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CalChoice Health Savings Account (HSA) Options – Q4 2016

As the majority of group renewals are fast approaching, I wanted to outline the different HSA options available to CaliforniaChoice clients.  For the fourth quarter of 2016, there are twelve different HSA eligible medical policies from five different carriers. (Listed Below – Please note that not all plans are available in all 19 regions) Note that there are not any PPO HSA options available to CaliforniaChoice clients at the moment.  You may assume that Anthem’s EPO policy would be a close fit, but beware the limited network without any out-of-network coverage, aside from emergencies.   While the private exchange offers employees the flexibility to choose various plans without the need for employers to meet specific participation requirements, the only way to offer a PPO HSA currently is outside of CaliforniaChoice.  For employers that wish to concurrently offer a PPO alongside Kaiser, you must have a minimum of 5 non-Kaiser employees that wish to enroll, which make up at least 25% of eligible enrollees. While the state’s public exchange, Covered CA, has setup a mirrored network of health plans that offer the same participation flexibility as CaliforniaChoice, they are only offering six HMO HSA policies from three carriers: Kaiser, Sharp, and Western Health. As premiums continue to increase, and plans become more limited and standardized, small group shoppers are losing their flexibility within private exchanges.  We can only hope that the insurance carriers and partners will loosen the reins in 2017. Deductible – A specified amount of money that you must pay before an insurance company will contribute towards a claim. Out of Pocket Max – The most you will have to...

(HSA) Health Savings Account – Eligible Medical Policies

As insurance premiums continue to rise, you may find yourself exploring coverage options you may not have considered in the past.  One of which is an HSA eligible policy that has risen in popularity over the years for multiple reasons.    Health Savings Accounts are associated with high deductible health plans – a plan with an annual deductible no less than $1,300, and an annual out-of-pocket maximum not to exceed $6,550; the overall cost of an HSA eligible policy can be less than other plans, while it still provides you with the same catastrophic coverage. Health Savings Accounts allows the account holder to pay for current health care expenses and save for those in the future.  Payments towards qualified medical expenses are withdrawn tax-free, and interest earned on deposits also accrue tax deferred.  Funds roll-over each year, and the account belongs to the individual and follows the individual throughout his/her career.  An HSA eligible policy can be purchased on both the individual and group marketplace, providing full flexibility. Contributions are tax-deductible or are deducted directly from payroll pre-tax. Employers may also offer to contribute towards an HSA, and contributions are excludable from an employee’s income and are not subject to federal income tax, Social Security or Medicare taxes.  In addition, employer contributions are deductible as a business expense to the company.  Employers may choose to contribute a set amount or make ‘matching’ contributions.  The IRS sets annual limits on the amounts that may be contributed to the HSA.  If funded from both the employer and employee, it is important to ensure that the total contributions remain within the annual IRS...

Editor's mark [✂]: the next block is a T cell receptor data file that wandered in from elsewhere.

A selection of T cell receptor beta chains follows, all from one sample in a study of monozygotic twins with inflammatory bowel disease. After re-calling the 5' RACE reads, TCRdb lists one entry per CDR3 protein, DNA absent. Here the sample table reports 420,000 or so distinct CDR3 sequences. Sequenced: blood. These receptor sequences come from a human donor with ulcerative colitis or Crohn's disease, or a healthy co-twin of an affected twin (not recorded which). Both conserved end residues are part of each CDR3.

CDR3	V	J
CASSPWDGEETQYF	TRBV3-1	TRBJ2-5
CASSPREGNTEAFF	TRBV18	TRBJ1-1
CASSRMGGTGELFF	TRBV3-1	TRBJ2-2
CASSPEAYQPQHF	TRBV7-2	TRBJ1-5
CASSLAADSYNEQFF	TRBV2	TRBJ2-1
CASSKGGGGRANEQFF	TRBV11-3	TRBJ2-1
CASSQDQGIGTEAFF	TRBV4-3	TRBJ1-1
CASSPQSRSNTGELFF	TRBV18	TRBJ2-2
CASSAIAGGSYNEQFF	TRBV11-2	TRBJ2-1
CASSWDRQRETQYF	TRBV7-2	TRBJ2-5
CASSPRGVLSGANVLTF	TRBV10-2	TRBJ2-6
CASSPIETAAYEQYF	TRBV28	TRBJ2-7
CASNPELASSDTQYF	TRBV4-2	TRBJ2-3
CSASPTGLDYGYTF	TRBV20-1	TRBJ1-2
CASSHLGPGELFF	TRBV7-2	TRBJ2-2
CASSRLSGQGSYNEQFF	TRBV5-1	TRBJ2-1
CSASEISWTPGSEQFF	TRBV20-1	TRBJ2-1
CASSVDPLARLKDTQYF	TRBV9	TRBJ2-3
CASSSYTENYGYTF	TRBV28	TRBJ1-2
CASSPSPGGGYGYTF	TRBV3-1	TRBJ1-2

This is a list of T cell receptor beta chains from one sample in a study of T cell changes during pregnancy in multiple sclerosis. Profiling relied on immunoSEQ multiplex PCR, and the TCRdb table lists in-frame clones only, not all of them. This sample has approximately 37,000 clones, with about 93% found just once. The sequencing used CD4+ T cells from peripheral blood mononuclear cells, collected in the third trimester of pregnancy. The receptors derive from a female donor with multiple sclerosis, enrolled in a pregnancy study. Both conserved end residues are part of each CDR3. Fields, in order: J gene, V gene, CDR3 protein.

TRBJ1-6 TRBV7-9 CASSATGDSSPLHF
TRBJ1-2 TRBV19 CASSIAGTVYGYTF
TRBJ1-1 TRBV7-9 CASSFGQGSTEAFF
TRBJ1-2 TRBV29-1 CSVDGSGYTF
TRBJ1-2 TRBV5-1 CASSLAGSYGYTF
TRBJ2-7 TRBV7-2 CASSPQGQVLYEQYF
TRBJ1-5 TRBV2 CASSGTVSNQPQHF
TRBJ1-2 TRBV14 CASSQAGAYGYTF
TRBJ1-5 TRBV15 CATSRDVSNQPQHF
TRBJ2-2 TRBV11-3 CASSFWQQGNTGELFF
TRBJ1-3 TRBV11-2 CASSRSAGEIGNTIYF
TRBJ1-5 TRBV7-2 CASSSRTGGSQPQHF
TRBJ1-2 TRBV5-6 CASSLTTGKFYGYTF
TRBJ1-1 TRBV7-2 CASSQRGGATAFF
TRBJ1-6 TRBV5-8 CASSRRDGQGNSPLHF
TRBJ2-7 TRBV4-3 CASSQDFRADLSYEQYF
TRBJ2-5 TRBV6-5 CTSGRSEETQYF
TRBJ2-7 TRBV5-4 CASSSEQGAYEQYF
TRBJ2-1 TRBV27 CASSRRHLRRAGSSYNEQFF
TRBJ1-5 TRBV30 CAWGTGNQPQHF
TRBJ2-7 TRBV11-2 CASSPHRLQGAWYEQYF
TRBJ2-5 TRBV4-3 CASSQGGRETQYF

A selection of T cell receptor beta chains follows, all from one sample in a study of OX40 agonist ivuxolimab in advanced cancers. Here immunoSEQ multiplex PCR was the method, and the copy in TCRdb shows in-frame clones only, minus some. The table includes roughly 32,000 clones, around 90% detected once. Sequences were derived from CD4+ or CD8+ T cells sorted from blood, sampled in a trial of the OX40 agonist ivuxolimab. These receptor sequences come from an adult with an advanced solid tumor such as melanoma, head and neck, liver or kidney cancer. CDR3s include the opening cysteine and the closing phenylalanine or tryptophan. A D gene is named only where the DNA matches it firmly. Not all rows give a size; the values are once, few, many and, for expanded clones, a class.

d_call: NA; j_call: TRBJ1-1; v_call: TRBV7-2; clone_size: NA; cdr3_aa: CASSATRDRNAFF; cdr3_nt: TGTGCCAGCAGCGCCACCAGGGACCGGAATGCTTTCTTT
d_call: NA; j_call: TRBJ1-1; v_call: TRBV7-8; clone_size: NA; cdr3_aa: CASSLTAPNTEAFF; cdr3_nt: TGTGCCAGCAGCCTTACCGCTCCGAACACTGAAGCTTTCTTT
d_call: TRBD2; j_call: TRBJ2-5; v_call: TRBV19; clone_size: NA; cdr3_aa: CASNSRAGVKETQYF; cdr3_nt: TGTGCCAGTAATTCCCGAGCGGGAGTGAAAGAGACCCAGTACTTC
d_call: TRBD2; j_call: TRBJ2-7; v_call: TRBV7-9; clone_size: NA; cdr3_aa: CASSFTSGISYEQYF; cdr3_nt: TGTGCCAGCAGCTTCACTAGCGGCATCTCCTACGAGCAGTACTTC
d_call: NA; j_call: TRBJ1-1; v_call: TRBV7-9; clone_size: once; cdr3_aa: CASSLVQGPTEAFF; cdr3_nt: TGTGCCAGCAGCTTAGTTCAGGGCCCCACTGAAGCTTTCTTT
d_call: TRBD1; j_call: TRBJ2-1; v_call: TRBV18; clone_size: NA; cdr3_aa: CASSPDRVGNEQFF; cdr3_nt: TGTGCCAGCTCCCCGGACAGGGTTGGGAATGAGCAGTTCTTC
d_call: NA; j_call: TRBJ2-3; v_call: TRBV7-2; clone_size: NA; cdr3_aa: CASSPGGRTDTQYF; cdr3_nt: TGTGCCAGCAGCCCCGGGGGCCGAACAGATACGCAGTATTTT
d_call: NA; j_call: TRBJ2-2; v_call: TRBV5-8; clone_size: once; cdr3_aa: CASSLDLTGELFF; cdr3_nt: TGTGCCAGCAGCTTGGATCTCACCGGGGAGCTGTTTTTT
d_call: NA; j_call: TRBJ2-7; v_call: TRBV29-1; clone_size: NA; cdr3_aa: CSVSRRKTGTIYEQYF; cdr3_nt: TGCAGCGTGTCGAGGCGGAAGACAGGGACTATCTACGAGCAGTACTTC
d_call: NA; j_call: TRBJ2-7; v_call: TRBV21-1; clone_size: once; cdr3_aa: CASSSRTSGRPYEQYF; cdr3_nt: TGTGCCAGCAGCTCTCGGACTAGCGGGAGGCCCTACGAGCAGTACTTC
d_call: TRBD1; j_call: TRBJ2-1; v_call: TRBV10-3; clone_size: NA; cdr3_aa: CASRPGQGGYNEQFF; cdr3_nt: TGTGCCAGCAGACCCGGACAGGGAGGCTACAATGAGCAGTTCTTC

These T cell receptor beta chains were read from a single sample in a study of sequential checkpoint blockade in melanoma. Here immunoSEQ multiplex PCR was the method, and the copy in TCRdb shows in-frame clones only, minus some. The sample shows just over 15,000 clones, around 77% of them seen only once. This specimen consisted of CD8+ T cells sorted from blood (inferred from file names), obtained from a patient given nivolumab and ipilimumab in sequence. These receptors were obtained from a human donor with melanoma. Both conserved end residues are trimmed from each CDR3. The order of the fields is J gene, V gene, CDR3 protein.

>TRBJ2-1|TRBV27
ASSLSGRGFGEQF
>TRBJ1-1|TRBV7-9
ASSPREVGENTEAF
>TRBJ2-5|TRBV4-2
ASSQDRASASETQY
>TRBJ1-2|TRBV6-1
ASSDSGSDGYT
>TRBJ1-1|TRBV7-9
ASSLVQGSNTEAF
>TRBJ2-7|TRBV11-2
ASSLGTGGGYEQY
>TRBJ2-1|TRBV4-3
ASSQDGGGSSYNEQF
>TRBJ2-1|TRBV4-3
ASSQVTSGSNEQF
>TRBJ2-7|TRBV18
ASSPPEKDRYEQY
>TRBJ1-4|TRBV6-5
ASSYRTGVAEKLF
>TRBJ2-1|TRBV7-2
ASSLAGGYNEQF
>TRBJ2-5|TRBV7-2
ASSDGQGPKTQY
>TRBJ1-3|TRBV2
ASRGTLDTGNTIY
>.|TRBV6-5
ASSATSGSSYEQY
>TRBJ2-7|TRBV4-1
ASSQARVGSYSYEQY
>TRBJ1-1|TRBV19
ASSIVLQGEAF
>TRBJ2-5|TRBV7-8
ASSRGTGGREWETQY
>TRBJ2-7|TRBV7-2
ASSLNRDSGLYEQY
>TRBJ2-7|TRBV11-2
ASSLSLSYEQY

Small Group 51-100 Transition

As of January 1st, 2016 the definition of small group has been expanded to include groups with 51-100 full time equivalent employees.  For groups that will be making the transition, the changes are significant and should be reviewed in detail with a small group specialist.  Since 70-80% of renewals will take effect in Q4 of 2016, it is imperative that you consider all options as soon as possible to familiarize yourself with the new ACA mandates. Rating Regions – Large group rating regions vary by each carrier. Small group consists of 19 regions that are standardized for all carriers. Rating Structure – Large group rates are composite (same rate for each member) and are generated based on the average of employee ages, tiers, genders, and zip codes. Small group rates are determined on a member level based on employer location, where employees and dependents are rated independently.  While age bands can vary by carrier, you will typically see the same rates for age 0-20, one band for each year between 21-63, and one band for age 64+.  Dependents under the age of 21 will be rated individually, up to 3 children. In addition, the ACA has imposed a 3:1 ratio for small group rates.  The rate difference between the youngest to oldest may not exceed a 3 to 1 ratio. The biggest rate increases will hit groups with good medical and SIC risk, and employees with dependents age 20+.  Conversely, young employees may experience rate decreases. Carriers release one set of rates and all groups receive the same standardized rates based on the enrollee’s age.  Rate negotiations are not...